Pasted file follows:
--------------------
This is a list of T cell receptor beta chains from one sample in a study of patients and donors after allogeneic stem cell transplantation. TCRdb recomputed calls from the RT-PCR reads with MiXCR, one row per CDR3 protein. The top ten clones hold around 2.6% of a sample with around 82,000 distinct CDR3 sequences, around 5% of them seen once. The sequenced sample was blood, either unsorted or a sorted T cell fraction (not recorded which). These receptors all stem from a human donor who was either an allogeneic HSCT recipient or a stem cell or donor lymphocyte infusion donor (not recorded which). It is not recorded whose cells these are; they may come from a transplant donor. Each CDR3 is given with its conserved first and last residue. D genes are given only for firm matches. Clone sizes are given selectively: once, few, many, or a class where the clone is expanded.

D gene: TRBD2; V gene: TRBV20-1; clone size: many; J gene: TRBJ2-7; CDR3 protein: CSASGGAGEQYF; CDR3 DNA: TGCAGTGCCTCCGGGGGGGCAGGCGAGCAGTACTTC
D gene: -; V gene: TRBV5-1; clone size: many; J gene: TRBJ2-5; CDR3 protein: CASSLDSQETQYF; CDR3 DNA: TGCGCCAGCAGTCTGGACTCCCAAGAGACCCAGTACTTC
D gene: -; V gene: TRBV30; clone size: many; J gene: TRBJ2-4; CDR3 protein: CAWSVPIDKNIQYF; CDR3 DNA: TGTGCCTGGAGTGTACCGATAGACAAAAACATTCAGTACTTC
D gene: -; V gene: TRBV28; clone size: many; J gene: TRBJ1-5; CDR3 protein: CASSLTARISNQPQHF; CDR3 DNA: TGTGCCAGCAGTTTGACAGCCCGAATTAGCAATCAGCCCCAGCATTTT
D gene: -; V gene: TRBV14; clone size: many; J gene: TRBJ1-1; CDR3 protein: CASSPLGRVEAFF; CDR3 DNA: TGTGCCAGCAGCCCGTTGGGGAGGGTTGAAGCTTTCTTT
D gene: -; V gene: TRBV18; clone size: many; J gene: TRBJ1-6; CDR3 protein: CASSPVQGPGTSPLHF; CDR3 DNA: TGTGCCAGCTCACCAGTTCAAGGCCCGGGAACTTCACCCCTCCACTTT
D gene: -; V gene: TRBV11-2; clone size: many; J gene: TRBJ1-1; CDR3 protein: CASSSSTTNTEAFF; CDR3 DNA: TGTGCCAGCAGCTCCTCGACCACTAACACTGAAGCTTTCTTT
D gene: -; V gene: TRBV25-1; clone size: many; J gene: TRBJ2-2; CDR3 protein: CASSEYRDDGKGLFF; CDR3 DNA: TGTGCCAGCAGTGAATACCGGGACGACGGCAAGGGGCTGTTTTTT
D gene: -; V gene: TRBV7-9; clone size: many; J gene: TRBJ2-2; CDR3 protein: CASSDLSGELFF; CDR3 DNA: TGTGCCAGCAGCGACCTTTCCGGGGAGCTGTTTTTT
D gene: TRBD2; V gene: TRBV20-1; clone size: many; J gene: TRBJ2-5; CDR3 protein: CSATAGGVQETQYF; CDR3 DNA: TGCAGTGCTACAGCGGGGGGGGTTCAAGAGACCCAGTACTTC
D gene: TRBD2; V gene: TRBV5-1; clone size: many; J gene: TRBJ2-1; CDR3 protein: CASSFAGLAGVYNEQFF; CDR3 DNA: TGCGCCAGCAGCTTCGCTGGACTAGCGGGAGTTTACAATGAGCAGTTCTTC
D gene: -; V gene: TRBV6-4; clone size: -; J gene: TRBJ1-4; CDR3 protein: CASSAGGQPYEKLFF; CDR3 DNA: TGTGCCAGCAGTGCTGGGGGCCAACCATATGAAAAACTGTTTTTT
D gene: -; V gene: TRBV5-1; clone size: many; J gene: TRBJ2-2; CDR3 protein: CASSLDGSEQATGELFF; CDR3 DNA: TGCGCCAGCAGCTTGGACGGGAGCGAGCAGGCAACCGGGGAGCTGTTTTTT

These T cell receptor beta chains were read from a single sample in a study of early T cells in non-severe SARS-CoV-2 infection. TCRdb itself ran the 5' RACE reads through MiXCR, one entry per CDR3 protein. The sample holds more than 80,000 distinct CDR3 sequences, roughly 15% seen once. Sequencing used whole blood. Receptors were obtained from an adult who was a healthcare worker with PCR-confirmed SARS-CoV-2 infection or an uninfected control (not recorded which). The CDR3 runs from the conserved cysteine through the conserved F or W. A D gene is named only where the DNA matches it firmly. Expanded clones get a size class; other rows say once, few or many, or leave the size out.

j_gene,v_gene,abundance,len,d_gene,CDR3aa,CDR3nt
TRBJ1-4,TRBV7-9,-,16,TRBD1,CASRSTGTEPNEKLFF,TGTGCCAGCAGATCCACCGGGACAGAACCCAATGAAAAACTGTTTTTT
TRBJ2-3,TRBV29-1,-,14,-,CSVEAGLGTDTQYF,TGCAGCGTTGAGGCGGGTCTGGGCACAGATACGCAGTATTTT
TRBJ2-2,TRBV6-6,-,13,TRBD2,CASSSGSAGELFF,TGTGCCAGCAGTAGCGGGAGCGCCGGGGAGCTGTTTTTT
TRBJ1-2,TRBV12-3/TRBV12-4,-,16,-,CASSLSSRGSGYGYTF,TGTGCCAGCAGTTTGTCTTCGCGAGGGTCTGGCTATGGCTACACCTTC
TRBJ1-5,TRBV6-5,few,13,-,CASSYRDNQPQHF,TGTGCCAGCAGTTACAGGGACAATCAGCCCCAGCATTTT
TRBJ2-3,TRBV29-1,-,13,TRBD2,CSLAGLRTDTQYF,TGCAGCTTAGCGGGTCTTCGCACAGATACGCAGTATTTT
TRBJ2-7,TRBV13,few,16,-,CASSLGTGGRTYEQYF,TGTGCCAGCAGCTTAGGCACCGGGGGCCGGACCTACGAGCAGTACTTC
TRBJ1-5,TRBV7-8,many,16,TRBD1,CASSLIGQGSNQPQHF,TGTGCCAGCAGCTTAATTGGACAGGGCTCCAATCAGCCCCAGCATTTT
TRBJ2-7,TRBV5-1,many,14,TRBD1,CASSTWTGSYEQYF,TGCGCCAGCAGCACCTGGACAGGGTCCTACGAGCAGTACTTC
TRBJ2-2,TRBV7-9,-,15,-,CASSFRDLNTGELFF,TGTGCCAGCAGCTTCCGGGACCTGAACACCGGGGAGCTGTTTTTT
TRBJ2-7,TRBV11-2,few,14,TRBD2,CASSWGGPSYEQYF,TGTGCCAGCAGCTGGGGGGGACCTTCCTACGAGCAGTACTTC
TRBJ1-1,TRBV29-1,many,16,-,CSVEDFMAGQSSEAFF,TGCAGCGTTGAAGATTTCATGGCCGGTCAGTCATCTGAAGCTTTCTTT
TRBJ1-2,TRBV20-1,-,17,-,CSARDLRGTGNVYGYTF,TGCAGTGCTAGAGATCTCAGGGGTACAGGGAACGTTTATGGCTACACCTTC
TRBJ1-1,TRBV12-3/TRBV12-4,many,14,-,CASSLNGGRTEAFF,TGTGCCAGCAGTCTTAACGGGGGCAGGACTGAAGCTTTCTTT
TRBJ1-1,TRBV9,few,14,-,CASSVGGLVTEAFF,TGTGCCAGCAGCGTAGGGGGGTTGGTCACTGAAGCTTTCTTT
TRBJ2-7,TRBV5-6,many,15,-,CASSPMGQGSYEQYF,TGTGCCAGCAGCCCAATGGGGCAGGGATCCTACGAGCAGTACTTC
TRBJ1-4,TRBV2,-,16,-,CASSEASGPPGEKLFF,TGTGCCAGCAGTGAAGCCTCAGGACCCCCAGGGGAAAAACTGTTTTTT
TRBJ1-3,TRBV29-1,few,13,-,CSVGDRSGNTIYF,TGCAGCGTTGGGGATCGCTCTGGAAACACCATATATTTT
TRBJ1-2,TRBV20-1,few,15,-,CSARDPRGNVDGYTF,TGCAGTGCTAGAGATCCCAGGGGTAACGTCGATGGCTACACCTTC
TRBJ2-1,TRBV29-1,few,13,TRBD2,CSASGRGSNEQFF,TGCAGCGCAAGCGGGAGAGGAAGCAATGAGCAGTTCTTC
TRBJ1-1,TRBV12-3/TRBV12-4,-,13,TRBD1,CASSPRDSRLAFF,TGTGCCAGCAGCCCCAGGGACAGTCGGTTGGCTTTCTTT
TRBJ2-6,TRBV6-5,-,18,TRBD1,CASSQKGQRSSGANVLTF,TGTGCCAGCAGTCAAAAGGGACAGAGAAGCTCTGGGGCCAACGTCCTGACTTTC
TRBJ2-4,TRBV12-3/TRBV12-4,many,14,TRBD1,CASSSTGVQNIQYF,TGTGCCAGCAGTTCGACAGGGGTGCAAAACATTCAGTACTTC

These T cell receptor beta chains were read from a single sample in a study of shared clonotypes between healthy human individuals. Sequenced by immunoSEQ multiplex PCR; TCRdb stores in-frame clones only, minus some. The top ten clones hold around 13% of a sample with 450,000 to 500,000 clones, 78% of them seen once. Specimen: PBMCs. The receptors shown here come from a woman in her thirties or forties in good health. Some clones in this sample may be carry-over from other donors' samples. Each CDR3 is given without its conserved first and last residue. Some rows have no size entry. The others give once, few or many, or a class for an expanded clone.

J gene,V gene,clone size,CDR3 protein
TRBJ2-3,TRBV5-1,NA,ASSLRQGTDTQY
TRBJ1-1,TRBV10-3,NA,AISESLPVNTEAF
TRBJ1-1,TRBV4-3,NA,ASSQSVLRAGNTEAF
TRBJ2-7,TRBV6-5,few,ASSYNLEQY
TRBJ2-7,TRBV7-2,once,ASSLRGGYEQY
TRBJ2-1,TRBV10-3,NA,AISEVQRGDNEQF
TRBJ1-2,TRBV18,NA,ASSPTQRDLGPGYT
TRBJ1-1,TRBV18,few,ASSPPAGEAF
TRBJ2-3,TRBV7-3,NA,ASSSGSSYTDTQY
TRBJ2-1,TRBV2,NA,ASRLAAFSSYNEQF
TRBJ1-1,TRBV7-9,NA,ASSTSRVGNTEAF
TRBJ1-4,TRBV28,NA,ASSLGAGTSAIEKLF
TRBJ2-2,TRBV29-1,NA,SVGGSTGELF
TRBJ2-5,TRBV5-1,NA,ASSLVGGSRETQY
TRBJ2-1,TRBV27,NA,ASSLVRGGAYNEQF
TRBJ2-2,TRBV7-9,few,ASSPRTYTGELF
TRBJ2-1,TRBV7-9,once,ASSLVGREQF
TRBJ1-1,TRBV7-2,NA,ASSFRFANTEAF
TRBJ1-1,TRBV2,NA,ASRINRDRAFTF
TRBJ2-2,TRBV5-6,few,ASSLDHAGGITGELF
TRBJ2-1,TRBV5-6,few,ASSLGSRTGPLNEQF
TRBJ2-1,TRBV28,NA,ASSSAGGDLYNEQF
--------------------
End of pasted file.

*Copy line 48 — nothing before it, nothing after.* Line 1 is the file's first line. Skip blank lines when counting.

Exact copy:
TRBJ1-2,TRBV18,NA,ASSPTQRDLGPGYT